by William McConnell in Washington | Published August 22, 2012 at 1:57 PM
The Federal Trade Commission and the Department of Justice have told the U.S. Supreme Court that lower courts' misreading of the "state action doctrine" in a key hospital merger case has harmed consumers in Georgia.
In a brief filed late Monday, the FTC and the Obama administration warned that if the justices validate the lower court rulings that cleared Phoebe Putney Health System Inc.'s $195 million purchase of Palmyra Park Hospital Inc. last year, there will be more anticompetitive hospital and utility acquisitions.
In June, the Supreme Court said it would accept the FTC's appeal of rulings by federal courts in Georgia allowing the hospitals to merge. On June 27, 2011, the U.S. District Court for the Middle District of Georgia dismissed an FTC complaint seeking to stop the deal and denied its motion for a preliminary injunction halting the merger. The U.S. Court of Appeals for the 11th Circuit affirmed the district court ruling Dec. 9.
The lower courts found that even though the merger would give Phoebe Putney 85% of the Albany, Ga., hospital market, a level that is presumptively illegal, it was permissible because the anticompetitive result was a foreseeable result of a clear state policy and there will be active supervision of the hospitals by the state-created Hospital Authority of Albany-Dougherty County. At issue is the state action doctrine, a principle established under a 1943 Supreme Court precedent that shields anticompetitive conduct from federal antitrust enforcement when the conduct furthers a clearly articulated state policy. Aside from anticompetitive mergers, the doctrine has allowed states to protect price coordination and other types of collusion between competitors. Actions by agricultural producers, for example, are often exempt from federal antitrust oversight because of the doctrine.
In their brief, the FTC and the DOJ said the Palmyra deal fails both tests necessary for it to pass muster under the state action doctrine: one, whether the Georgia legislature has "clearly articulated" a state policy to displace competition in the hospital market; and two, whether the local government body that supervises the merged hospital actually has the means to oversee its operations. The merger ostensibly put both hospitals under the ownership of the Hospital Authority of Albany-Dougherty County and under the operational control of Phoebe Putney Health System, the private operator that also runs Phoebe Putney Memorial Hospital. PPHS was formed by the hospital authority in 1941.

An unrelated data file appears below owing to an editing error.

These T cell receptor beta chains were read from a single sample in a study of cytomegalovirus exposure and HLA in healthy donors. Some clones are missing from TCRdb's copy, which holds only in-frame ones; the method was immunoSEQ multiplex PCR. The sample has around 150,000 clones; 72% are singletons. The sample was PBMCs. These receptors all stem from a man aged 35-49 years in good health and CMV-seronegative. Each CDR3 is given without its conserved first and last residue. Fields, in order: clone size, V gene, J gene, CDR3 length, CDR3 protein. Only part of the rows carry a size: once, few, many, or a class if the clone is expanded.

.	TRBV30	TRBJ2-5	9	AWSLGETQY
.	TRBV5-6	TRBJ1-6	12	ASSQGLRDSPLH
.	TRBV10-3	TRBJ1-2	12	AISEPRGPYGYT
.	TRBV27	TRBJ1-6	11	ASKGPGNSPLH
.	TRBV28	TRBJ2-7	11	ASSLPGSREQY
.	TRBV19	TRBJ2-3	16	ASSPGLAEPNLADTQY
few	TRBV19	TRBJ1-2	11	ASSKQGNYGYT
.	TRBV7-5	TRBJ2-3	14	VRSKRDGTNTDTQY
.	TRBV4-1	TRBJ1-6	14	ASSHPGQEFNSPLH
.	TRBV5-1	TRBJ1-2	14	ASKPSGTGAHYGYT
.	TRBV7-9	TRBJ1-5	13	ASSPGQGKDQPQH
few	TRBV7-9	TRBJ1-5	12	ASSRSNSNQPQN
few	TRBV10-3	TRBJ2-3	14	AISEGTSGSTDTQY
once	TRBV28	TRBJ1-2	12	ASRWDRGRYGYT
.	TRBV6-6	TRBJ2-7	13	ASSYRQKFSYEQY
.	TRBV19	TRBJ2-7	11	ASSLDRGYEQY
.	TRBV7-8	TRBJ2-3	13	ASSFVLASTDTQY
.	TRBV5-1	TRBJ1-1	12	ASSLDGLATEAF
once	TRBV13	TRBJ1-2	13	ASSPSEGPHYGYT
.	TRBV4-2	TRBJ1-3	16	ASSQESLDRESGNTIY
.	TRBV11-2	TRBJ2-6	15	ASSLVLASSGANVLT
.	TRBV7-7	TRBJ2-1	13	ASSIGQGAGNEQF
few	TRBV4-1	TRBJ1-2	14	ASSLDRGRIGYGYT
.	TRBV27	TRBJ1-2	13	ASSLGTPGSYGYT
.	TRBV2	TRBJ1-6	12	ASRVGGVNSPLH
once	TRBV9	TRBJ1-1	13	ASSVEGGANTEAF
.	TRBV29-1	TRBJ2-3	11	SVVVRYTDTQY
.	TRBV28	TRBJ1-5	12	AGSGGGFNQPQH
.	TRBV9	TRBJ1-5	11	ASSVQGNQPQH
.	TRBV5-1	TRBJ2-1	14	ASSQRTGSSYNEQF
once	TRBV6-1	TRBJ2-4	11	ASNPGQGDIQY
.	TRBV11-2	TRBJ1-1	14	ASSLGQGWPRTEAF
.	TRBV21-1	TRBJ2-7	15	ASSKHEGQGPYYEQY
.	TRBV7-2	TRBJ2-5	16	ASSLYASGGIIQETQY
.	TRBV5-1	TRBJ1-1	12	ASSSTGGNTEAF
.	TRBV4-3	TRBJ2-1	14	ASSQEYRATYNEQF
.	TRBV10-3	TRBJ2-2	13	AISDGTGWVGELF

In upholding the district court's ruling against the FTC, the 11th Circuit found that the deal was permissible because anticompetitive consolidation was a "foreseeable result" of the Georgia legislature's decision to enable the hospital authority to acquire and lease hospitals. By enabling such a predictable outcome, the 11th Circuit said the legislature was fulfilling the state action doctrine's requirement that a policy be "clearly articulated and affirmatively expressed" by the state.
Yet the FTC and the DOJ insisted that the Georgia legislature established no such "clearly articulated" policy.
"A broad grant of general corporate powers [to the hospital authority], which can readily be exercised in either procompetitive or anticompetitive ways, does not give rise to any sound inference that the state anticipated and condoned particular anticompetitive conduct," the federal government petitioners wrote.
Additionally, even when such a policy has been laid out, the petitioners said anticompetitive action is permissible only when a state's objectives cannot be realized without displacing competition -- a requirement the agencies said does not exist in Palmyra's case.
The FTC and the DOJ also argued that anticompetitive mergers were not a "foreseeable" result of Georgia's empowering the Hospital Authority of Albany-Dougherty County to buy and sell hospitals as the lower courts ruled.
"Anticompetitive conduct is the 'foreseeable' result of a state-law authorization only if state law speaks with relative specificity to the particular conduct involved and the conduct is inherently anticompetitive," the agencies wrote.
Finally, because the Palmyra deal involves an acquisition of monopoly power by a private party -- Phoebe Putney -- there must be practical supervision by a state authorized body. The lack of practical supervision by the hospital authority would make the deal illegal even if Georgia had a policy of allowing anticompetitive behavior, the agencies said.
"The authority now has no budget, no staff, and no employees," the agencies argued. "It has never countermanded, approved, modified, or otherwise affected [Phoebe Putney Health System's] actions on matters such as setting rates, offering services, making staffing decisions or managing facilities capacity."